The Rings of Kether was an annoying book, it was so close to being quite decent but ended up being a chore to read thanks to some fairly poor story development. I touched upon some of my issues from within my read-through, it was quite obvious where the flaws were coming up as I was reading it. My comments are of course made with the caveat that I understand I have only seen one path through the book, but it felt very much like I would have got to the end of the story regardless of what decisions I made.
At its heart this is a sci-fi detective story, and so the detective work is crucial to making this story exciting and engaging. So why, back in that bar at the very start did I have to choose who to talk to through the roll of a dice? Why couldn’t I make a judgement of who was in the bar myself? It all went wrong from there really, I was bumbling along from one place to the next, following a woman into the city night for absolutely no reason whatsoever, just hoping that she might possibly be connected to a drugs cartel. It was very much just a chain of locations, one after the other without any input from me.
What could have saved this was a little puzzle solving, some need for me to assess evidence myself rather than being shuffled along to the next clue. A few red herrings would have been interesting too, again perhaps I missed this, but what if I’d chased down the wrong man or got caught out and faced some instant-death ‘my adventure was over’ endings’?
My write-up came only to two entries as this really was such an easy book with so little to describe, our bad guys were given almost no time at all and posed even less challenge to defeat. The same could be said for a lot of the combat, especially given that you find a blaster that does 6 Stamina damage at the start of the story, not that there is much combat. That goes for the underused space combat too, which I believe I only encountered once. Having said that though, I can understand and even welcome a reduced emphasis on combat when I’m supposed to be a detective and not a killing machine, but when there’s so little detective work to do it gives you an itchy trigger finger.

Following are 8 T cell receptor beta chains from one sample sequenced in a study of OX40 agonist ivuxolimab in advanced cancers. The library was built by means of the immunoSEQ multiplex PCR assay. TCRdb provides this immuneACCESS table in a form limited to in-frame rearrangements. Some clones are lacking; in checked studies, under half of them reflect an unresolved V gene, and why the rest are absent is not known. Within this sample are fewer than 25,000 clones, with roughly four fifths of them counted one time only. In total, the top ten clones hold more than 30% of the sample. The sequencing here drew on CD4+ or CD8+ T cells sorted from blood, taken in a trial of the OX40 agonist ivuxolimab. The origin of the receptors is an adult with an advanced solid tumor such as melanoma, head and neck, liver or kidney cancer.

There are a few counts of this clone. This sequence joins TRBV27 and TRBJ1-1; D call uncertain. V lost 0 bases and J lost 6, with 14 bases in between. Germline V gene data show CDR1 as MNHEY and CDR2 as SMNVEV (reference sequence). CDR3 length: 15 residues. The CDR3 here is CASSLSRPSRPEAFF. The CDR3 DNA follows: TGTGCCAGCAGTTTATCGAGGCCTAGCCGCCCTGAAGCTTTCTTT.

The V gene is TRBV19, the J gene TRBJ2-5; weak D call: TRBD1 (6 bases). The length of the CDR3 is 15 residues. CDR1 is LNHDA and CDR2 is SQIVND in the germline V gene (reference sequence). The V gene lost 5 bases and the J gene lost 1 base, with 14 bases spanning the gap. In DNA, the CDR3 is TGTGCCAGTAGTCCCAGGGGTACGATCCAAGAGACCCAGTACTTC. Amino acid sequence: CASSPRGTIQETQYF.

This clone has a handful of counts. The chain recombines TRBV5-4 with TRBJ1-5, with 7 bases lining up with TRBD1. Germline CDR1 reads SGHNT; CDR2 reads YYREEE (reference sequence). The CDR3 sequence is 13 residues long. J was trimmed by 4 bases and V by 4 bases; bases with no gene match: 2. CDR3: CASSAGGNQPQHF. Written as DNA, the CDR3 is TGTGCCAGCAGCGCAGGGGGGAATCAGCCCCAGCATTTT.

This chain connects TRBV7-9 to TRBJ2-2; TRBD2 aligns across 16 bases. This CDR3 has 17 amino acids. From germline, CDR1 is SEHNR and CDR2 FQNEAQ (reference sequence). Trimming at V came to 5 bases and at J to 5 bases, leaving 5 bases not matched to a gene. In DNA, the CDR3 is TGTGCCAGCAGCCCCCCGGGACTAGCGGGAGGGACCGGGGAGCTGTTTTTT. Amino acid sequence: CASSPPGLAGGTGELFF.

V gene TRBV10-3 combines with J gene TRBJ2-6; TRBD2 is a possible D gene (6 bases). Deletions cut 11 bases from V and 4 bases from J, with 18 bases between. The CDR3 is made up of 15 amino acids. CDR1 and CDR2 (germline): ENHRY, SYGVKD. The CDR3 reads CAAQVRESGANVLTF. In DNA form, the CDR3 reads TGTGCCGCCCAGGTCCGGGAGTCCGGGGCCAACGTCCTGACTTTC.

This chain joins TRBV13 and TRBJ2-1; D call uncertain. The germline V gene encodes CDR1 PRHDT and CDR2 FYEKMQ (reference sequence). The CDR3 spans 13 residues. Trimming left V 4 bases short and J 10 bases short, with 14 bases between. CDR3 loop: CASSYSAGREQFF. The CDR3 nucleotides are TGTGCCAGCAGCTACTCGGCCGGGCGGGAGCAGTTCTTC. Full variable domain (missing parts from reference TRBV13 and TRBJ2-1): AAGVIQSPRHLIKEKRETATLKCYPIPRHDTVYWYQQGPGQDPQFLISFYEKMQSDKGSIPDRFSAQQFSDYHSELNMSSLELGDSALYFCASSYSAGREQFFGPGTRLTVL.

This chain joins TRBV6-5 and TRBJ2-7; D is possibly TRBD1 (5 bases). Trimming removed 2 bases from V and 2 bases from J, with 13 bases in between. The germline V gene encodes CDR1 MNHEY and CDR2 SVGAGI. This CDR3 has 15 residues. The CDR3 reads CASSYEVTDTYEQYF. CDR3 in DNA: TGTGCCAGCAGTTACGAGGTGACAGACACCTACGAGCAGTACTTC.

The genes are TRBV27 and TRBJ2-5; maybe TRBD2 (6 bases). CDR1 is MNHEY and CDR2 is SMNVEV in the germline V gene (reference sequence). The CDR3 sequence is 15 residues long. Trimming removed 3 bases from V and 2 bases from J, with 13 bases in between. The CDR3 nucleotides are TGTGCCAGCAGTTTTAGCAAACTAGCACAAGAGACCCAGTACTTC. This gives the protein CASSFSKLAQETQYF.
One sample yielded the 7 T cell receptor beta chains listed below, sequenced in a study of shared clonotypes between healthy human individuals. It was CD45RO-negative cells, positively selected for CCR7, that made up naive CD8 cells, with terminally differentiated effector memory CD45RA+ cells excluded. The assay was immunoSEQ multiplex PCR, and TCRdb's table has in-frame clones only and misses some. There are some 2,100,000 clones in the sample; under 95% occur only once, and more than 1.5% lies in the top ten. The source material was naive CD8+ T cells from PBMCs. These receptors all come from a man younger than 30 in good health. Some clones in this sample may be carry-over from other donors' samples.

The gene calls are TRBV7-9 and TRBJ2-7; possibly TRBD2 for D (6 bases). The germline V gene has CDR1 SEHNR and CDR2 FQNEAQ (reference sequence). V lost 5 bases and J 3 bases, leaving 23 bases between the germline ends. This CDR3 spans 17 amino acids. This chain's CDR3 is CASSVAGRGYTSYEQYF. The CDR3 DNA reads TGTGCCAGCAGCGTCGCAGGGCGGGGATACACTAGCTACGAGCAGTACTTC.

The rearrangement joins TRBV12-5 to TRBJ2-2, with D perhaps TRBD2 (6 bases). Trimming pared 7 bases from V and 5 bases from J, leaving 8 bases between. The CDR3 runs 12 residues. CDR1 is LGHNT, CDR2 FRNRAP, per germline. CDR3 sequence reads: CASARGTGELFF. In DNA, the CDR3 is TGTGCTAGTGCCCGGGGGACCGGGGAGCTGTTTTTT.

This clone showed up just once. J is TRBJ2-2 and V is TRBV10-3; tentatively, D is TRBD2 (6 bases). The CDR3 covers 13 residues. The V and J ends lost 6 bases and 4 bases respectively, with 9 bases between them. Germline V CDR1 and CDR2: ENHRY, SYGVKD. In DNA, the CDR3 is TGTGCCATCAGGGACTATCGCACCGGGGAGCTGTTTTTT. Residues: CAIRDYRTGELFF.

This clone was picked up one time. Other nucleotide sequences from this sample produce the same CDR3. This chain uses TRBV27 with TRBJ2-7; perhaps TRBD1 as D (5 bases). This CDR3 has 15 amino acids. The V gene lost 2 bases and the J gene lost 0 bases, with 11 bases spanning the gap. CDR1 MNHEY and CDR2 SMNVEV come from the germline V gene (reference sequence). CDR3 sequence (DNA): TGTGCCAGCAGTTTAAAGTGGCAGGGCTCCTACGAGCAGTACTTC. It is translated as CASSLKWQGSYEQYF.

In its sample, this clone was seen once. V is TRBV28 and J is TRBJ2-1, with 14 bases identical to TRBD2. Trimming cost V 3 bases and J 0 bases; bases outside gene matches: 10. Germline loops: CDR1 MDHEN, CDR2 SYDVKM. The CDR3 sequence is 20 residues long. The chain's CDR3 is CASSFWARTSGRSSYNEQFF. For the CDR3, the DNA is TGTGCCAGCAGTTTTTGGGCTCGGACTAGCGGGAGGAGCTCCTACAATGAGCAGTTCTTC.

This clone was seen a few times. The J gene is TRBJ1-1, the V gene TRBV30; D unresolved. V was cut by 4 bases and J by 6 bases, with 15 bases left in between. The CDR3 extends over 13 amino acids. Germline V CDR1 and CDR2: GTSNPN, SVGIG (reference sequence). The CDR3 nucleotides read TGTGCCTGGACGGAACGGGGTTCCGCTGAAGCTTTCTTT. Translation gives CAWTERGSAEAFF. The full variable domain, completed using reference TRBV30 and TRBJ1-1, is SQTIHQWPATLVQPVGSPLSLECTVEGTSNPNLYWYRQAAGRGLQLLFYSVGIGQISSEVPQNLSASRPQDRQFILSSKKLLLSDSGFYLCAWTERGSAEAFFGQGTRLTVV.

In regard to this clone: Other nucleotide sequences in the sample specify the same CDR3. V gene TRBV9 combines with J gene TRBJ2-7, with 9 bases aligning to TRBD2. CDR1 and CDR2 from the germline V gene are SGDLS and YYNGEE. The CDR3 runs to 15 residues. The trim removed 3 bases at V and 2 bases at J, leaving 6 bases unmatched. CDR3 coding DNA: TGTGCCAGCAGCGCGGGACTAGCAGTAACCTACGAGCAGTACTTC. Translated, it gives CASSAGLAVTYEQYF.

Artwork wasn’t something that elevated the experience either, that laboratory illustration still puzzles me, I don’t even really know what it’s supposed to depict. Where are the bubbling chemicals and arcing electricity? There were some more exciting ones though, the weird tripedal alien was something this book desperately needed more of, and there were some cool looking things I managed to miss. More space combat was out there if I’d made other choices…
As were robotic dogs.
A couple of crazy illustrations caught my eye as I flipped around the book too, although they look like they belong in a very different story!
I’d especially loved to know what the hell that second one is about!
Then there are some film-star cameos, who I believe have gone uncredited to this day…
And Bill Murray, who is clearly as tired of this book as I am. All in all, not quite as bad as Space Assassin, but very nearly so.